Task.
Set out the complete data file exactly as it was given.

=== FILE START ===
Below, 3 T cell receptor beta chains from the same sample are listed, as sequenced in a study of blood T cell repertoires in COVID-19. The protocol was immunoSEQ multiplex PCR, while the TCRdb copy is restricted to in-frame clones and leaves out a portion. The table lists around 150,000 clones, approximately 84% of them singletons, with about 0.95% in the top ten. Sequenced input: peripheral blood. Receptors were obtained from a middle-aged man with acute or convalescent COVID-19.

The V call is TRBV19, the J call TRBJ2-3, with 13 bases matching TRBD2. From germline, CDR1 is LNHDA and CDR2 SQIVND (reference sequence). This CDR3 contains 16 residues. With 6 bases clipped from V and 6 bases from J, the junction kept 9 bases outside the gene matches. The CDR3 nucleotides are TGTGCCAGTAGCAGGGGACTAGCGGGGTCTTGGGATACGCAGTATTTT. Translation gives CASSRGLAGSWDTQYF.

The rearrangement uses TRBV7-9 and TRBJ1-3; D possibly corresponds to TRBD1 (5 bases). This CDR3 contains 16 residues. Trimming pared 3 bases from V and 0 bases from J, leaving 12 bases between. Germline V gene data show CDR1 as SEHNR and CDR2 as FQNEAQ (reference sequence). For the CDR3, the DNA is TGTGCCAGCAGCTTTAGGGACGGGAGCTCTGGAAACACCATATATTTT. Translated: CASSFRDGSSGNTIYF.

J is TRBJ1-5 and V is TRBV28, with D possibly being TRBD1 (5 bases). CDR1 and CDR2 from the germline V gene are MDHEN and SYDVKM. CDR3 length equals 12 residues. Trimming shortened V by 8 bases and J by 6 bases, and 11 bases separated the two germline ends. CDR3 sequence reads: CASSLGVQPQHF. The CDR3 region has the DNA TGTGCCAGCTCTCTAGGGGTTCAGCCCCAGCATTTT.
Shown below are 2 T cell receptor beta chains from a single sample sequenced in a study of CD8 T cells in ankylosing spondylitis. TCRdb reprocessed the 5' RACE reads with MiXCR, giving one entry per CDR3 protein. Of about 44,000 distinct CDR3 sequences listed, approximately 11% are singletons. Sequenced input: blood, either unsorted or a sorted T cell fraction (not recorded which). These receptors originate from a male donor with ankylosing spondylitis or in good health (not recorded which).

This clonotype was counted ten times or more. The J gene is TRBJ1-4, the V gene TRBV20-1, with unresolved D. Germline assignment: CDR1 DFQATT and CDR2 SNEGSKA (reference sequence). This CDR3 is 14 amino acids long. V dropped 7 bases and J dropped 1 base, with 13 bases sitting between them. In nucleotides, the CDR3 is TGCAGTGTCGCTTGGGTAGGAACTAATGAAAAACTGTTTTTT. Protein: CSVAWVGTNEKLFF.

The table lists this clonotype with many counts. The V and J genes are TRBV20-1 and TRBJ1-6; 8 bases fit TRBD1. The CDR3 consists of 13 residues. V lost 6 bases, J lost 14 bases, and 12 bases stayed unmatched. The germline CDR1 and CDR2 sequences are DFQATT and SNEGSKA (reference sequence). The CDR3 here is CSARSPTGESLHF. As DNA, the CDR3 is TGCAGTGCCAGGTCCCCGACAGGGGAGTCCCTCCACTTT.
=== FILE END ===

Below, 3 T cell receptor beta chains from the same sample are listed, as sequenced in a study of blood T cell repertoires in COVID-19. The protocol was immunoSEQ multiplex PCR, while the TCRdb copy is restricted to in-frame clones and leaves out a portion. The table lists around 150,000 clones, approximately 84% of them singletons, with about 0.95% in the top ten. Sequenced input: peripheral blood. Receptors were obtained from a middle-aged man with acute or convalescent COVID-19.

The V call is TRBV19, the J call TRBJ2-3, with 13 bases matching TRBD2. From germline, CDR1 is LNHDA and CDR2 SQIVND (reference sequence). This CDR3 contains 16 residues. With 6 bases clipped from V and 6 bases from J, the junction kept 9 bases outside the gene matches. The CDR3 nucleotides are TGTGCCAGTAGCAGGGGACTAGCGGGGTCTTGGGATACGCAGTATTTT. Translation gives CASSRGLAGSWDTQYF.

The rearrangement uses TRBV7-9 and TRBJ1-3; D possibly corresponds to TRBD1 (5 bases). This CDR3 contains 16 residues. Trimming pared 3 bases from V and 0 bases from J, leaving 12 bases between. Germline V gene data show CDR1 as SEHNR and CDR2 as FQNEAQ (reference sequence). For the CDR3, the DNA is TGTGCCAGCAGCTTTAGGGACGGGAGCTCTGGAAACACCATATATTTT. Translated: CASSFRDGSSGNTIYF.

J is TRBJ1-5 and V is TRBV28, with D possibly being TRBD1 (5 bases). CDR1 and CDR2 from the germline V gene are MDHEN and SYDVKM. CDR3 length equals 12 residues. Trimming shortened V by 8 bases and J by 6 bases, and 11 bases separated the two germline ends. CDR3 sequence reads: CASSLGVQPQHF. The CDR3 region has the DNA TGTGCCAGCTCTCTAGGGGTTCAGCCCCAGCATTTT.
Shown below are 2 T cell receptor beta chains from a single sample sequenced in a study of CD8 T cells in ankylosing spondylitis. TCRdb reprocessed the 5' RACE reads with MiXCR, giving one entry per CDR3 protein. Of about 44,000 distinct CDR3 sequences listed, approximately 11% are singletons. Sequenced input: blood, either unsorted or a sorted T cell fraction (not recorded which). These receptors originate from a male donor with ankylosing spondylitis or in good health (not recorded which).

This clonotype was counted ten times or more. The J gene is TRBJ1-4, the V gene TRBV20-1, with unresolved D. Germline assignment: CDR1 DFQATT and CDR2 SNEGSKA (reference sequence). This CDR3 is 14 amino acids long. V dropped 7 bases and J dropped 1 base, with 13 bases sitting between them. In nucleotides, the CDR3 is TGCAGTGTCGCTTGGGTAGGAACTAATGAAAAACTGTTTTTT. Protein: CSVAWVGTNEKLFF.

The table lists this clonotype with many counts. The V and J genes are TRBV20-1 and TRBJ1-6; 8 bases fit TRBD1. The CDR3 consists of 13 residues. V lost 6 bases, J lost 14 bases, and 12 bases stayed unmatched. The germline CDR1 and CDR2 sequences are DFQATT and SNEGSKA (reference sequence). The CDR3 here is CSARSPTGESLHF. As DNA, the CDR3 is TGCAGTGCCAGGTCCCCGACAGGGGAGTCCCTCCACTTT.